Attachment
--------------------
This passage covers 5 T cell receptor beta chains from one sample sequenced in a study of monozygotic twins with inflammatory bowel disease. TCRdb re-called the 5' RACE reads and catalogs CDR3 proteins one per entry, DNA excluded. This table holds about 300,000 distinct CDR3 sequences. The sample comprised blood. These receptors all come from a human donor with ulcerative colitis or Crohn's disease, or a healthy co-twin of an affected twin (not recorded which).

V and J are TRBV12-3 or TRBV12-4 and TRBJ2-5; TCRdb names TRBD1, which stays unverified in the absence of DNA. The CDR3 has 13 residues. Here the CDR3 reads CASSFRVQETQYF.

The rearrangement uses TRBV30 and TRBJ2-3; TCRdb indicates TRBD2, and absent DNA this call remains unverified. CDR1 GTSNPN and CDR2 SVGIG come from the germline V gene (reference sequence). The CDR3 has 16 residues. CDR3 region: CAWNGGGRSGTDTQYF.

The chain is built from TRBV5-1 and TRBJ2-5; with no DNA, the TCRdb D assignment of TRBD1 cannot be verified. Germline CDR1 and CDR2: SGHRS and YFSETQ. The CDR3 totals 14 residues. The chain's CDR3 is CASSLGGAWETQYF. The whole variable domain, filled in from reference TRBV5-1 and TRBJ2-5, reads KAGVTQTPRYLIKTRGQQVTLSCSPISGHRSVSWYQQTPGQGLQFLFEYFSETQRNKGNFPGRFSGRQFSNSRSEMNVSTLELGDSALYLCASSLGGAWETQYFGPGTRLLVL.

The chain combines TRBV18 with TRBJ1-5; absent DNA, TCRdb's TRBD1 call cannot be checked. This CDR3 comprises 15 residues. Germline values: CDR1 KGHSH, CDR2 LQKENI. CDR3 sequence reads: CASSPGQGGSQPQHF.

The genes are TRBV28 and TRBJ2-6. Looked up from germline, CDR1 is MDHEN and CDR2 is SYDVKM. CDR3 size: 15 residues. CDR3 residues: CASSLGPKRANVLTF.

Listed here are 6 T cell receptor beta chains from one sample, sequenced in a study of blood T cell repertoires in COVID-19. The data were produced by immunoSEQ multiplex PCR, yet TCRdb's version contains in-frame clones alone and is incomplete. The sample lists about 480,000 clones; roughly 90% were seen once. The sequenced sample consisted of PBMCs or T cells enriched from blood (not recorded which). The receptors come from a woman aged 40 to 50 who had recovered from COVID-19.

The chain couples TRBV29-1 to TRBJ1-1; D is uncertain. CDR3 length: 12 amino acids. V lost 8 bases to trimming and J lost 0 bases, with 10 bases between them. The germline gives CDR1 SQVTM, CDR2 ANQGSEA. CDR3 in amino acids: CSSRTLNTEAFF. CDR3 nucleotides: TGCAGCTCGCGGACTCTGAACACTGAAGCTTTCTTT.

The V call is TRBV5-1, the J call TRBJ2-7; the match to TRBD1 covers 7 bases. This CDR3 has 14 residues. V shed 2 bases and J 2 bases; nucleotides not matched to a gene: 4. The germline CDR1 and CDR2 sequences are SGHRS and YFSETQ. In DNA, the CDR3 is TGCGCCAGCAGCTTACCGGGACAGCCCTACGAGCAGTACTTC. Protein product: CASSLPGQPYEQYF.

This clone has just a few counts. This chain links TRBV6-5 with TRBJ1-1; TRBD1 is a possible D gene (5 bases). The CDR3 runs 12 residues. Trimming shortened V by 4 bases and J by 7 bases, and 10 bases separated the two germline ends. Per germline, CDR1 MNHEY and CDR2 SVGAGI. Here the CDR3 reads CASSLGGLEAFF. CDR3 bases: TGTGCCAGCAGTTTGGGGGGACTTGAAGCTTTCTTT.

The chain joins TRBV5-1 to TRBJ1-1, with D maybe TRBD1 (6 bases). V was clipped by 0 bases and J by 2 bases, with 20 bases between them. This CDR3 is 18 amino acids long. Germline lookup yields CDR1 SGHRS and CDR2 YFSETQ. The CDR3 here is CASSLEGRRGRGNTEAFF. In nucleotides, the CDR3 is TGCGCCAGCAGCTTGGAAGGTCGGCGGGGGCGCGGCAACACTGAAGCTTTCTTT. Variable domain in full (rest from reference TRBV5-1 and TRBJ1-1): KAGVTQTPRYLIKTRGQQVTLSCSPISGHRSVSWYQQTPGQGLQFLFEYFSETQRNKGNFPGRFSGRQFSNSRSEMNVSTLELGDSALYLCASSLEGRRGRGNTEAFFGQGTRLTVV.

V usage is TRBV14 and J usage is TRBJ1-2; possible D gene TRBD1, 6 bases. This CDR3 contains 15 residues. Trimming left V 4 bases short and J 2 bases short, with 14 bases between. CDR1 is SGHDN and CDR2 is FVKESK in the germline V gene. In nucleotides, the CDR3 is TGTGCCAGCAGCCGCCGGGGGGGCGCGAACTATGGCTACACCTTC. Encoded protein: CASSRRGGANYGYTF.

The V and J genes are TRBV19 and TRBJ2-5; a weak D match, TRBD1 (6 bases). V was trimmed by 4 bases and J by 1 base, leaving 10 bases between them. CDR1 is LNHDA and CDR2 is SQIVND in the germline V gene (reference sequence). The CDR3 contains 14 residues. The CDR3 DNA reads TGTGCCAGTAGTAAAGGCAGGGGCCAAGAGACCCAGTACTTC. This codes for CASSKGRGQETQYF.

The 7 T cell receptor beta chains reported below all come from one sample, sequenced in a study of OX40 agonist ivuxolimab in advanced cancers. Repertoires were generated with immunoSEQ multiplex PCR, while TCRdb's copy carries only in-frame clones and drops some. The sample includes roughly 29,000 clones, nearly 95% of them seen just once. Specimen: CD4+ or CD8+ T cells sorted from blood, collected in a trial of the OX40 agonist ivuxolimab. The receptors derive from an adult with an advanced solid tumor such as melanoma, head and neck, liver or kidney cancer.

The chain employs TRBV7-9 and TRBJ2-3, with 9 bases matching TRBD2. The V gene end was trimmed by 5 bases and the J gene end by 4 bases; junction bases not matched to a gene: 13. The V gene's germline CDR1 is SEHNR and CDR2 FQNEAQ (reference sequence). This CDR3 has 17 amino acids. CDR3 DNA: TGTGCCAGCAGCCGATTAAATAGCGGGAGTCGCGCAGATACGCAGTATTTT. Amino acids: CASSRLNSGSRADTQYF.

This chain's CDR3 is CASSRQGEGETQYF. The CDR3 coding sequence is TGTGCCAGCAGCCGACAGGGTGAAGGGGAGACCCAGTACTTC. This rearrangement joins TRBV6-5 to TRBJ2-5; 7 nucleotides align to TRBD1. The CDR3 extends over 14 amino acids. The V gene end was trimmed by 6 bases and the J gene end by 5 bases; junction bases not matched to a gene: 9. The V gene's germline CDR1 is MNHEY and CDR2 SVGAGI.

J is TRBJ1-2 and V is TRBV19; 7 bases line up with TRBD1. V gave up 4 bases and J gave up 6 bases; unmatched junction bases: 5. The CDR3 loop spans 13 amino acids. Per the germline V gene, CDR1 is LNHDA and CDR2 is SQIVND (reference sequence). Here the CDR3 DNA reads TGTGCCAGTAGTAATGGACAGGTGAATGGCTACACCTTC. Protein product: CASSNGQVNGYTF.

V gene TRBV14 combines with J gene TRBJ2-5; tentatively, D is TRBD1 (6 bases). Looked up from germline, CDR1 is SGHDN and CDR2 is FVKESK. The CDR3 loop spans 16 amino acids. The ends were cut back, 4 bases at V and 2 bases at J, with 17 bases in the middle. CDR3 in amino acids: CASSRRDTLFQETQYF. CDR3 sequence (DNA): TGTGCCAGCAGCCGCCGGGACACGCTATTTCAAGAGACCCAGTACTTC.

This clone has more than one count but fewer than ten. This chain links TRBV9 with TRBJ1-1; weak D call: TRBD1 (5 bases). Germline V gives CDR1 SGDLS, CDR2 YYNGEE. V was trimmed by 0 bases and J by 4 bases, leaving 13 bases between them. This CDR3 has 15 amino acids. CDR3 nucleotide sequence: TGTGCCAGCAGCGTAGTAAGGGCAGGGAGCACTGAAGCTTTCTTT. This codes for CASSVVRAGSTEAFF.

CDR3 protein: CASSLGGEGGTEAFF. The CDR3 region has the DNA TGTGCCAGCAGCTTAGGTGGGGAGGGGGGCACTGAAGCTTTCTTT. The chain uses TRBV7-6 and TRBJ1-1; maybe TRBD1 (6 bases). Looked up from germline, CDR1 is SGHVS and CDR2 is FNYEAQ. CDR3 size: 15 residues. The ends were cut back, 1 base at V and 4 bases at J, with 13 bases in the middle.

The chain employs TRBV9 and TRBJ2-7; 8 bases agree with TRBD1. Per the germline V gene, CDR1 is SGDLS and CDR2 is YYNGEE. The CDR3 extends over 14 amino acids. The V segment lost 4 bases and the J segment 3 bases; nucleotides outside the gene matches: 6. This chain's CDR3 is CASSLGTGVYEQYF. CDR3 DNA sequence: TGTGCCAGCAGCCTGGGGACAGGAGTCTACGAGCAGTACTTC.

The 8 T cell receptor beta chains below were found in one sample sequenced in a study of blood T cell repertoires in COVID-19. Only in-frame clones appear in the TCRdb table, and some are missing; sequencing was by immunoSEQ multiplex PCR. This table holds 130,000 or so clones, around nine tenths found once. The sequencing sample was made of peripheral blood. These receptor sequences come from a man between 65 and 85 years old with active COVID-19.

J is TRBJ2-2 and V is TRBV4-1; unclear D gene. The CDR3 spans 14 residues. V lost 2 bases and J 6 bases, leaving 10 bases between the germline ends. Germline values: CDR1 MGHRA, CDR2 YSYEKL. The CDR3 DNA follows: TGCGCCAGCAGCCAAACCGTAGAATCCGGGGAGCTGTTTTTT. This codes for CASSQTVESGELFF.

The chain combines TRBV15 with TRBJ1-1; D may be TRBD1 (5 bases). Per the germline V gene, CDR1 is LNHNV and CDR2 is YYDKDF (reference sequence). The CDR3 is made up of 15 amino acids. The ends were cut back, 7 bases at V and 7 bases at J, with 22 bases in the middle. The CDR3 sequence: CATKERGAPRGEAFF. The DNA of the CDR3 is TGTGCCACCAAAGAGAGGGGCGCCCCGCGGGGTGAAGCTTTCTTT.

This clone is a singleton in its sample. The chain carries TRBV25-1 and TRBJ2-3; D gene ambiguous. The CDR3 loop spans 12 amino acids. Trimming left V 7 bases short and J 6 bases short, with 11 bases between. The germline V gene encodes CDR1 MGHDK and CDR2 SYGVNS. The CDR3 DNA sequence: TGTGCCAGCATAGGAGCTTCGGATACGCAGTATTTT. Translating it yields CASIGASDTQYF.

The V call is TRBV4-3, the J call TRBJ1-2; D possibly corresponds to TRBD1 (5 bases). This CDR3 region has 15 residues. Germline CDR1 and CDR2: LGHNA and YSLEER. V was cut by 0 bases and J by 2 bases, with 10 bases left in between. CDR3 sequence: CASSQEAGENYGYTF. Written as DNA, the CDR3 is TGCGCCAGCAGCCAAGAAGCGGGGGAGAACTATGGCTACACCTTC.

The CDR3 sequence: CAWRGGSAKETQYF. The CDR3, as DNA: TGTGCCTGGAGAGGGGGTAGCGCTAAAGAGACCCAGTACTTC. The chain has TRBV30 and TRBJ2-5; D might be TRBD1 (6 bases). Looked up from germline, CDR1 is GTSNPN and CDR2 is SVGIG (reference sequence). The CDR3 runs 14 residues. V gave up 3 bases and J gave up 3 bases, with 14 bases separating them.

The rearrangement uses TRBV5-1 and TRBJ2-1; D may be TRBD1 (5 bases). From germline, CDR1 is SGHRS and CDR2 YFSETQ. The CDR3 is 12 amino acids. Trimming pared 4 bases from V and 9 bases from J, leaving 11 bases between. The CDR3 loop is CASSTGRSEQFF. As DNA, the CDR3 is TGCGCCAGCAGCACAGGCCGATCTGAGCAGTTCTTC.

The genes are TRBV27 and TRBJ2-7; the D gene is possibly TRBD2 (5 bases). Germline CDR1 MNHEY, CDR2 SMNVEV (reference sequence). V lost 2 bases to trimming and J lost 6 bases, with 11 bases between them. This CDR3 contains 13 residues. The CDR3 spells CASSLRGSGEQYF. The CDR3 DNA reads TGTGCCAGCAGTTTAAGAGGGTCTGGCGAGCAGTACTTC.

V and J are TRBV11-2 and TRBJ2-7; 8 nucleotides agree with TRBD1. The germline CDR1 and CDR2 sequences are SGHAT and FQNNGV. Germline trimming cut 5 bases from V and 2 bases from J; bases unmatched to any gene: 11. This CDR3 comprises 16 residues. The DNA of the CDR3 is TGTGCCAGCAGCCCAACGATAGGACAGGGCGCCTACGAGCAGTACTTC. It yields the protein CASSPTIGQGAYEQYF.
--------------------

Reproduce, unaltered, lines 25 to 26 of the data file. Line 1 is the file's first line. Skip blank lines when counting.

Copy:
This clone is a singleton in its sample. The chain carries TRBV25-1 and TRBJ2-3; D gene ambiguous. The CDR3 loop spans 12 amino acids. Trimming left V 7 bases short and J 6 bases short, with 11 bases between. The germline V gene encodes CDR1 MGHDK and CDR2 SYGVNS. The CDR3 DNA sequence: TGTGCCAGCATAGGAGCTTCGGATACGCAGTATTTT. Translating it yields CASIGASDTQYF.

The V call is TRBV4-3, the J call TRBJ1-2; D possibly corresponds to TRBD1 (5 bases). This CDR3 region has 15 residues. Germline CDR1 and CDR2: LGHNA and YSLEER. V was cut by 0 bases and J by 2 bases, with 10 bases left in between. CDR3 sequence: CASSQEAGENYGYTF. Written as DNA, the CDR3 is TGCGCCAGCAGCCAAGAAGCGGGGGAGAACTATGGCTACACCTTC.